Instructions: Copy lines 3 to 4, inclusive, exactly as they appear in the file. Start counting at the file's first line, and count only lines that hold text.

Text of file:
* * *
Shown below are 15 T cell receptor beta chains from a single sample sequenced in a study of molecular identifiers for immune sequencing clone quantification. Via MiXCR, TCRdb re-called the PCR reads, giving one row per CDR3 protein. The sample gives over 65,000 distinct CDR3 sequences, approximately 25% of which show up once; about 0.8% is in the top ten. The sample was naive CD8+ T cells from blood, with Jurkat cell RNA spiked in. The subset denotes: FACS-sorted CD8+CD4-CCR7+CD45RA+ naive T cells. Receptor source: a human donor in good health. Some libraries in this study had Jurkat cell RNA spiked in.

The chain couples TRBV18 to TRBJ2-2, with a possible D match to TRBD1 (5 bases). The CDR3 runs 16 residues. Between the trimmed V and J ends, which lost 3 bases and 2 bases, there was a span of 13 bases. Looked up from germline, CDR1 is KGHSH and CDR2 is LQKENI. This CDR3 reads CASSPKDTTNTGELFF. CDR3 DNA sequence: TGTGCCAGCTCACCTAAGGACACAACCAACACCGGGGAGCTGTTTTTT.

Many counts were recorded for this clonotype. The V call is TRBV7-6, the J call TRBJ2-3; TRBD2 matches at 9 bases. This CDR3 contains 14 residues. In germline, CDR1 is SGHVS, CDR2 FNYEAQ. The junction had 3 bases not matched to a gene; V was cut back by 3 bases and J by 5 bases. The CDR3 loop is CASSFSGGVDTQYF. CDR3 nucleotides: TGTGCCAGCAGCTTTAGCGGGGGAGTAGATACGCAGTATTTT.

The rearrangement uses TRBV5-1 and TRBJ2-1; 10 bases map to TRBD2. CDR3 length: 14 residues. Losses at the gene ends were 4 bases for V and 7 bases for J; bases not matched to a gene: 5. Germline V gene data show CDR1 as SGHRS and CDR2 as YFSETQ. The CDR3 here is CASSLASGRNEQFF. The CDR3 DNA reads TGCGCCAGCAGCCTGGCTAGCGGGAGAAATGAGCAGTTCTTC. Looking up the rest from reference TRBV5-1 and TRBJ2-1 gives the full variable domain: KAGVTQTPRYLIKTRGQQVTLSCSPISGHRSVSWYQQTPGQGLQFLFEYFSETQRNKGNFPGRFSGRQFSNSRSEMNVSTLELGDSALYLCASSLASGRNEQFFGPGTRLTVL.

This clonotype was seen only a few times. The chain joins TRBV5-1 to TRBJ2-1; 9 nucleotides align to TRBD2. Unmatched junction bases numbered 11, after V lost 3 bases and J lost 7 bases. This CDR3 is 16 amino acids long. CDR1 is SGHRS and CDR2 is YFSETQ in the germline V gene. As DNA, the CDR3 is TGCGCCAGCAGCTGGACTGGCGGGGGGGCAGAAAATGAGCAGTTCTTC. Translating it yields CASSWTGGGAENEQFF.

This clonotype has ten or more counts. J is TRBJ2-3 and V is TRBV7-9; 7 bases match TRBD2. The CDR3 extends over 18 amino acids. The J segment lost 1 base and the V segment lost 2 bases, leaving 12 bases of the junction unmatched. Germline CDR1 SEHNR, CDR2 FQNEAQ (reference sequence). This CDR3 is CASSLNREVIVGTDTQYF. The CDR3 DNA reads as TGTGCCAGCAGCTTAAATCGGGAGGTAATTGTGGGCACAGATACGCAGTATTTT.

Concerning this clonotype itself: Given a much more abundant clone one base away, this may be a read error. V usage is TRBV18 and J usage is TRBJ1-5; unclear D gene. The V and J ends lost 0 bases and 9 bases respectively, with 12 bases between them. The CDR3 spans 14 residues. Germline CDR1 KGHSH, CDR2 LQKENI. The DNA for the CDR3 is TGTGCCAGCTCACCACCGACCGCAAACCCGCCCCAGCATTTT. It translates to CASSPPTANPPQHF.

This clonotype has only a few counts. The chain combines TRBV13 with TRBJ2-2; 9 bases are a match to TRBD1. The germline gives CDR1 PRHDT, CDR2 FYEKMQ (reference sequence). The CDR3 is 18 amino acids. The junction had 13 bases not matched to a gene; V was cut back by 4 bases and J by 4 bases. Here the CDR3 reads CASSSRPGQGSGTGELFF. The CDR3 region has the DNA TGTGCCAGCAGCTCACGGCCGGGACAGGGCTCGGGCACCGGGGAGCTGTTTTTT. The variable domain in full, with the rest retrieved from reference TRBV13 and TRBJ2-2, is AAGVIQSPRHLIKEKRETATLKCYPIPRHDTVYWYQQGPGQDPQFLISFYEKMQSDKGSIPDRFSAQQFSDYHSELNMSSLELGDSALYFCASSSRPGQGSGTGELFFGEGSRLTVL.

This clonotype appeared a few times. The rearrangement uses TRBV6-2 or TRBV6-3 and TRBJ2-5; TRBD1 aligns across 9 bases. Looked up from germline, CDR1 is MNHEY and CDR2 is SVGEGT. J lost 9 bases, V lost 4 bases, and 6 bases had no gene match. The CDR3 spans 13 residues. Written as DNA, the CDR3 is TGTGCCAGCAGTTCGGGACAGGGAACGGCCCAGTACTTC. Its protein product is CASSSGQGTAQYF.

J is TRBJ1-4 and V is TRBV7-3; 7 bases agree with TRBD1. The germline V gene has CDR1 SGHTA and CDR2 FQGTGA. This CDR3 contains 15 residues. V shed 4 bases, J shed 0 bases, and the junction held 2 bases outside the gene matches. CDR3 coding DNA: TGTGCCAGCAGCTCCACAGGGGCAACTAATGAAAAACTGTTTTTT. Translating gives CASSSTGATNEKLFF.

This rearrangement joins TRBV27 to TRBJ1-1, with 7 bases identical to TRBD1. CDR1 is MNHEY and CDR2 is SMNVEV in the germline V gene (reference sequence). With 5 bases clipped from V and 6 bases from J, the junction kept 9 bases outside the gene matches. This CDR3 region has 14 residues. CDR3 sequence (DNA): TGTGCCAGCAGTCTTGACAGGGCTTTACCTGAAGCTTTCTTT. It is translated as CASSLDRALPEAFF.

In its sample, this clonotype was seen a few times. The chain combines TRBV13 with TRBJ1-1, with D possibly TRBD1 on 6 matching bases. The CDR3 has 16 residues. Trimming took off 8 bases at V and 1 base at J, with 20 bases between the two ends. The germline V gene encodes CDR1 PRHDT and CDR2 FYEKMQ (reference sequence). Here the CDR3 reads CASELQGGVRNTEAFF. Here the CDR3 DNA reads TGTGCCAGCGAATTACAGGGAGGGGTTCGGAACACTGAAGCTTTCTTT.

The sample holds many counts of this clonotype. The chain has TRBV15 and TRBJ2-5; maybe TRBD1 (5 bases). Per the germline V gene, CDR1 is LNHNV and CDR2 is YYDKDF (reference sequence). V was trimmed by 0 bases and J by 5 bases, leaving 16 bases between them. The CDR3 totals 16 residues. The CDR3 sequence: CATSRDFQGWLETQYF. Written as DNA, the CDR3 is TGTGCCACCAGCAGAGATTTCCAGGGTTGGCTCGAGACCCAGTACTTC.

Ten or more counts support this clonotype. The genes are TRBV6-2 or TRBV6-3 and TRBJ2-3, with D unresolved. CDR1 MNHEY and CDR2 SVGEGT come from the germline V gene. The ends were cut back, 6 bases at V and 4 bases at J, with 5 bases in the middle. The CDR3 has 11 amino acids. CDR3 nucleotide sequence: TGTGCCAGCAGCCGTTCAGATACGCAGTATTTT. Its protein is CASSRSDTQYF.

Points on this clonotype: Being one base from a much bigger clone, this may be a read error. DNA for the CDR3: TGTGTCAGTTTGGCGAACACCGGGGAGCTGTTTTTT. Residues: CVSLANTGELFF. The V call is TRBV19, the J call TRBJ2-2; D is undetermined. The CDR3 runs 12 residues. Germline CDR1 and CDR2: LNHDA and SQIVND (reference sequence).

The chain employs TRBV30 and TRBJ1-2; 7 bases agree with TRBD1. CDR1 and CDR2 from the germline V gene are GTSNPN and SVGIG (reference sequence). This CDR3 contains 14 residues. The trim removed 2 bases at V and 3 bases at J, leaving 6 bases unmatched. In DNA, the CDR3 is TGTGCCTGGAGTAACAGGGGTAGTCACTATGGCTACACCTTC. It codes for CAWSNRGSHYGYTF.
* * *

Many counts were recorded for this clonotype. The V call is TRBV7-6, the J call TRBJ2-3; TRBD2 matches at 9 bases. This CDR3 contains 14 residues. In germline, CDR1 is SGHVS, CDR2 FNYEAQ. The junction had 3 bases not matched to a gene; V was cut back by 3 bases and J by 5 bases. The CDR3 loop is CASSFSGGVDTQYF. CDR3 nucleotides: TGTGCCAGCAGCTTTAGCGGGGGAGTAGATACGCAGTATTTT.

The rearrangement uses TRBV5-1 and TRBJ2-1; 10 bases map to TRBD2. CDR3 length: 14 residues. Losses at the gene ends were 4 bases for V and 7 bases for J; bases not matched to a gene: 5. Germline V gene data show CDR1 as SGHRS and CDR2 as YFSETQ. The CDR3 here is CASSLASGRNEQFF. The CDR3 DNA reads TGCGCCAGCAGCCTGGCTAGCGGGAGAAATGAGCAGTTCTTC. Looking up the rest from reference TRBV5-1 and TRBJ2-1 gives the full variable domain: KAGVTQTPRYLIKTRGQQVTLSCSPISGHRSVSWYQQTPGQGLQFLFEYFSETQRNKGNFPGRFSGRQFSNSRSEMNVSTLELGDSALYLCASSLASGRNEQFFGPGTRLTVL.